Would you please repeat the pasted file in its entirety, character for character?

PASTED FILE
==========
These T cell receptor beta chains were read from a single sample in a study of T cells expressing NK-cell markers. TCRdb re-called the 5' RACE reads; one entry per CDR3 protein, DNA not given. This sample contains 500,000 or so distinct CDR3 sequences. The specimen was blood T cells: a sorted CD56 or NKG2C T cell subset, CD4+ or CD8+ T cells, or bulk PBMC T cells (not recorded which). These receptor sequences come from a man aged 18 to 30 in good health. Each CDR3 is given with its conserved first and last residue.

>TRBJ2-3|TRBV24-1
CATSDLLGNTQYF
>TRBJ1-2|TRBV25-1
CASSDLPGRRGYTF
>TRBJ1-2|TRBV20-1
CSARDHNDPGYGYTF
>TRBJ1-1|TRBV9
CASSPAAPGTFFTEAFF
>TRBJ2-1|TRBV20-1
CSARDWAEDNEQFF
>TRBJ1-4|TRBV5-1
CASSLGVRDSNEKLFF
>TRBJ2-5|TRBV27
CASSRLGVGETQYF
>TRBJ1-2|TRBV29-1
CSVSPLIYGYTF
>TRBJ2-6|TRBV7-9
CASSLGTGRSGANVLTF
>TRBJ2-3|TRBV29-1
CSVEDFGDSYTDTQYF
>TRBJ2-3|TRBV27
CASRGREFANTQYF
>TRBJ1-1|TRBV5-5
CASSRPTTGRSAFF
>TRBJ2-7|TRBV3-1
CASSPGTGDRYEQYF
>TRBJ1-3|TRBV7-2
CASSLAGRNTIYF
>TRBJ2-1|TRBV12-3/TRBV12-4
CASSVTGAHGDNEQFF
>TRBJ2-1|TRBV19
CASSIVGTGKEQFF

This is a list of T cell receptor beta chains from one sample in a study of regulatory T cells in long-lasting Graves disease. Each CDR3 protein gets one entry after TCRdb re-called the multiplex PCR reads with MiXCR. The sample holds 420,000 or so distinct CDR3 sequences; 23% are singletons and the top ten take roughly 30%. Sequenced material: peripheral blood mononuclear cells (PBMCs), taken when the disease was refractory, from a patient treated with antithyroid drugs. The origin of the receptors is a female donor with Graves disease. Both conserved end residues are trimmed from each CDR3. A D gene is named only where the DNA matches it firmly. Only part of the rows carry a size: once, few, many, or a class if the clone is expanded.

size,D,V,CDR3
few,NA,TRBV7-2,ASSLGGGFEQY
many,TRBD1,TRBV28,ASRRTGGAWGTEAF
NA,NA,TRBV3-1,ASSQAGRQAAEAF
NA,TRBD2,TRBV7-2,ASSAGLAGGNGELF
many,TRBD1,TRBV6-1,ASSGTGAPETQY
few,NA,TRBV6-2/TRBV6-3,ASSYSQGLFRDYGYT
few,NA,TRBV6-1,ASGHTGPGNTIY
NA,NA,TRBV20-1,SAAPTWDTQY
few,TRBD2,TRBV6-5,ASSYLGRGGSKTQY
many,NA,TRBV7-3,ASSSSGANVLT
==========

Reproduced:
These T cell receptor beta chains were read from a single sample in a study of T cells expressing NK-cell markers. TCRdb re-called the 5' RACE reads; one entry per CDR3 protein, DNA not given. This sample contains 500,000 or so distinct CDR3 sequences. The specimen was blood T cells: a sorted CD56 or NKG2C T cell subset, CD4+ or CD8+ T cells, or bulk PBMC T cells (not recorded which). These receptor sequences come from a man aged 18 to 30 in good health. Each CDR3 is given with its conserved first and last residue.

>TRBJ2-3|TRBV24-1
CATSDLLGNTQYF
>TRBJ1-2|TRBV25-1
CASSDLPGRRGYTF
>TRBJ1-2|TRBV20-1
CSARDHNDPGYGYTF
>TRBJ1-1|TRBV9
CASSPAAPGTFFTEAFF
>TRBJ2-1|TRBV20-1
CSARDWAEDNEQFF
>TRBJ1-4|TRBV5-1
CASSLGVRDSNEKLFF
>TRBJ2-5|TRBV27
CASSRLGVGETQYF
>TRBJ1-2|TRBV29-1
CSVSPLIYGYTF
>TRBJ2-6|TRBV7-9
CASSLGTGRSGANVLTF
>TRBJ2-3|TRBV29-1
CSVEDFGDSYTDTQYF
>TRBJ2-3|TRBV27
CASRGREFANTQYF
>TRBJ1-1|TRBV5-5
CASSRPTTGRSAFF
>TRBJ2-7|TRBV3-1
CASSPGTGDRYEQYF
>TRBJ1-3|TRBV7-2
CASSLAGRNTIYF
>TRBJ2-1|TRBV12-3/TRBV12-4
CASSVTGAHGDNEQFF
>TRBJ2-1|TRBV19
CASSIVGTGKEQFF

This is a list of T cell receptor beta chains from one sample in a study of regulatory T cells in long-lasting Graves disease. Each CDR3 protein gets one entry after TCRdb re-called the multiplex PCR reads with MiXCR. The sample holds 420,000 or so distinct CDR3 sequences; 23% are singletons and the top ten take roughly 30%. Sequenced material: peripheral blood mononuclear cells (PBMCs), taken when the disease was refractory, from a patient treated with antithyroid drugs. The origin of the receptors is a female donor with Graves disease. Both conserved end residues are trimmed from each CDR3. A D gene is named only where the DNA matches it firmly. Only part of the rows carry a size: once, few, many, or a class if the clone is expanded.

size,D,V,CDR3
few,NA,TRBV7-2,ASSLGGGFEQY
many,TRBD1,TRBV28,ASRRTGGAWGTEAF
NA,NA,TRBV3-1,ASSQAGRQAAEAF
NA,TRBD2,TRBV7-2,ASSAGLAGGNGELF
many,TRBD1,TRBV6-1,ASSGTGAPETQY
few,NA,TRBV6-2/TRBV6-3,ASSYSQGLFRDYGYT
few,NA,TRBV6-1,ASGHTGPGNTIY
NA,NA,TRBV20-1,SAAPTWDTQY
few,TRBD2,TRBV6-5,ASSYLGRGGSKTQY
many,NA,TRBV7-3,ASSSSGANVLT